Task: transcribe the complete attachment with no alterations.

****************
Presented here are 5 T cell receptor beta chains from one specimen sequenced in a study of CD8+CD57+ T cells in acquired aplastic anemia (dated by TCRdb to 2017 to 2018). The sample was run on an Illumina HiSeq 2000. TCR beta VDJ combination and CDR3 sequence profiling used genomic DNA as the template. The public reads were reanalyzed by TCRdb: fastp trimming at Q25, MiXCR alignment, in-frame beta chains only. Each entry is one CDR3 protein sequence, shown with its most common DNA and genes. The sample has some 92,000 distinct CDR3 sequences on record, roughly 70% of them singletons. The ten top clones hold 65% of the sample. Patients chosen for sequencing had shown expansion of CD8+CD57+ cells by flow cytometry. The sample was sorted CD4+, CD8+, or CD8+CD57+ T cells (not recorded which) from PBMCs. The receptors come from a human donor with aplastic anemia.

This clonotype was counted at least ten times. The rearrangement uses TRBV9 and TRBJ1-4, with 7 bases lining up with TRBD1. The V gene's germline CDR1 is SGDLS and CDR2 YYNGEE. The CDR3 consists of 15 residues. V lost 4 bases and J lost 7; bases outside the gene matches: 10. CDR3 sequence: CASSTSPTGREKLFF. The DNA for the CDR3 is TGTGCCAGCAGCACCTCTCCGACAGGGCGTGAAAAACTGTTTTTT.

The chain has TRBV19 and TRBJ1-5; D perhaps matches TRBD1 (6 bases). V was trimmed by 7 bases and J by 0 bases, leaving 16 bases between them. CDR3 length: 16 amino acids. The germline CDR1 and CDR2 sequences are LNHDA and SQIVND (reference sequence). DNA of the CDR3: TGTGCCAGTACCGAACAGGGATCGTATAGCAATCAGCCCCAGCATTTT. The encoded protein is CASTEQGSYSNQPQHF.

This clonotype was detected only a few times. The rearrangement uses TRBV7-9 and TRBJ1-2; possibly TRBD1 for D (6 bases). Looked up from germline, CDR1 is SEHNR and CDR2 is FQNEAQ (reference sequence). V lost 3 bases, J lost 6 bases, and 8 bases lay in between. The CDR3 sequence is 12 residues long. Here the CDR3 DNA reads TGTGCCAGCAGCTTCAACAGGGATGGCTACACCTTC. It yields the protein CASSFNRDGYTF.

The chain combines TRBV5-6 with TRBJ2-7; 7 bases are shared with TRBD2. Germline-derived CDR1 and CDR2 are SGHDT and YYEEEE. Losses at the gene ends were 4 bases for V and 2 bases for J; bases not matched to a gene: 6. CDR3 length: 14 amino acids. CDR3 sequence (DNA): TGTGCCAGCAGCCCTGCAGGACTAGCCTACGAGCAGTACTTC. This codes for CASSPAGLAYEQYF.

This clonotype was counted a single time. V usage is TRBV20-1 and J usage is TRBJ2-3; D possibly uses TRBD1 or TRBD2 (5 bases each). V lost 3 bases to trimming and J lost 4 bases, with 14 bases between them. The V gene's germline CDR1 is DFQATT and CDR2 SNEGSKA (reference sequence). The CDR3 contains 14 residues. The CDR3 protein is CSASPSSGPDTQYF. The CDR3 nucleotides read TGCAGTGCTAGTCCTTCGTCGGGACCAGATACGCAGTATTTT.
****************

Presented here are 5 T cell receptor beta chains from one specimen sequenced in a study of CD8+CD57+ T cells in acquired aplastic anemia (dated by TCRdb to 2017 to 2018). The sample was run on an Illumina HiSeq 2000. TCR beta VDJ combination and CDR3 sequence profiling used genomic DNA as the template. The public reads were reanalyzed by TCRdb: fastp trimming at Q25, MiXCR alignment, in-frame beta chains only. Each entry is one CDR3 protein sequence, shown with its most common DNA and genes. The sample has some 92,000 distinct CDR3 sequences on record, roughly 70% of them singletons. The ten top clones hold 65% of the sample. Patients chosen for sequencing had shown expansion of CD8+CD57+ cells by flow cytometry. The sample was sorted CD4+, CD8+, or CD8+CD57+ T cells (not recorded which) from PBMCs. The receptors come from a human donor with aplastic anemia.

This clonotype was counted at least ten times. The rearrangement uses TRBV9 and TRBJ1-4, with 7 bases lining up with TRBD1. The V gene's germline CDR1 is SGDLS and CDR2 YYNGEE. The CDR3 consists of 15 residues. V lost 4 bases and J lost 7; bases outside the gene matches: 10. CDR3 sequence: CASSTSPTGREKLFF. The DNA for the CDR3 is TGTGCCAGCAGCACCTCTCCGACAGGGCGTGAAAAACTGTTTTTT.

The chain has TRBV19 and TRBJ1-5; D perhaps matches TRBD1 (6 bases). V was trimmed by 7 bases and J by 0 bases, leaving 16 bases between them. CDR3 length: 16 amino acids. The germline CDR1 and CDR2 sequences are LNHDA and SQIVND (reference sequence). DNA of the CDR3: TGTGCCAGTACCGAACAGGGATCGTATAGCAATCAGCCCCAGCATTTT. The encoded protein is CASTEQGSYSNQPQHF.

This clonotype was detected only a few times. The rearrangement uses TRBV7-9 and TRBJ1-2; possibly TRBD1 for D (6 bases). Looked up from germline, CDR1 is SEHNR and CDR2 is FQNEAQ (reference sequence). V lost 3 bases, J lost 6 bases, and 8 bases lay in between. The CDR3 sequence is 12 residues long. Here the CDR3 DNA reads TGTGCCAGCAGCTTCAACAGGGATGGCTACACCTTC. It yields the protein CASSFNRDGYTF.

The chain combines TRBV5-6 with TRBJ2-7; 7 bases are shared with TRBD2. Germline-derived CDR1 and CDR2 are SGHDT and YYEEEE. Losses at the gene ends were 4 bases for V and 2 bases for J; bases not matched to a gene: 6. CDR3 length: 14 amino acids. CDR3 sequence (DNA): TGTGCCAGCAGCCCTGCAGGACTAGCCTACGAGCAGTACTTC. This codes for CASSPAGLAYEQYF.

This clonotype was counted a single time. V usage is TRBV20-1 and J usage is TRBJ2-3; D possibly uses TRBD1 or TRBD2 (5 bases each). V lost 3 bases to trimming and J lost 4 bases, with 14 bases between them. The V gene's germline CDR1 is DFQATT and CDR2 SNEGSKA (reference sequence). The CDR3 contains 14 residues. The CDR3 protein is CSASPSSGPDTQYF. The CDR3 nucleotides read TGCAGTGCTAGTCCTTCGTCGGGACCAGATACGCAGTATTTT.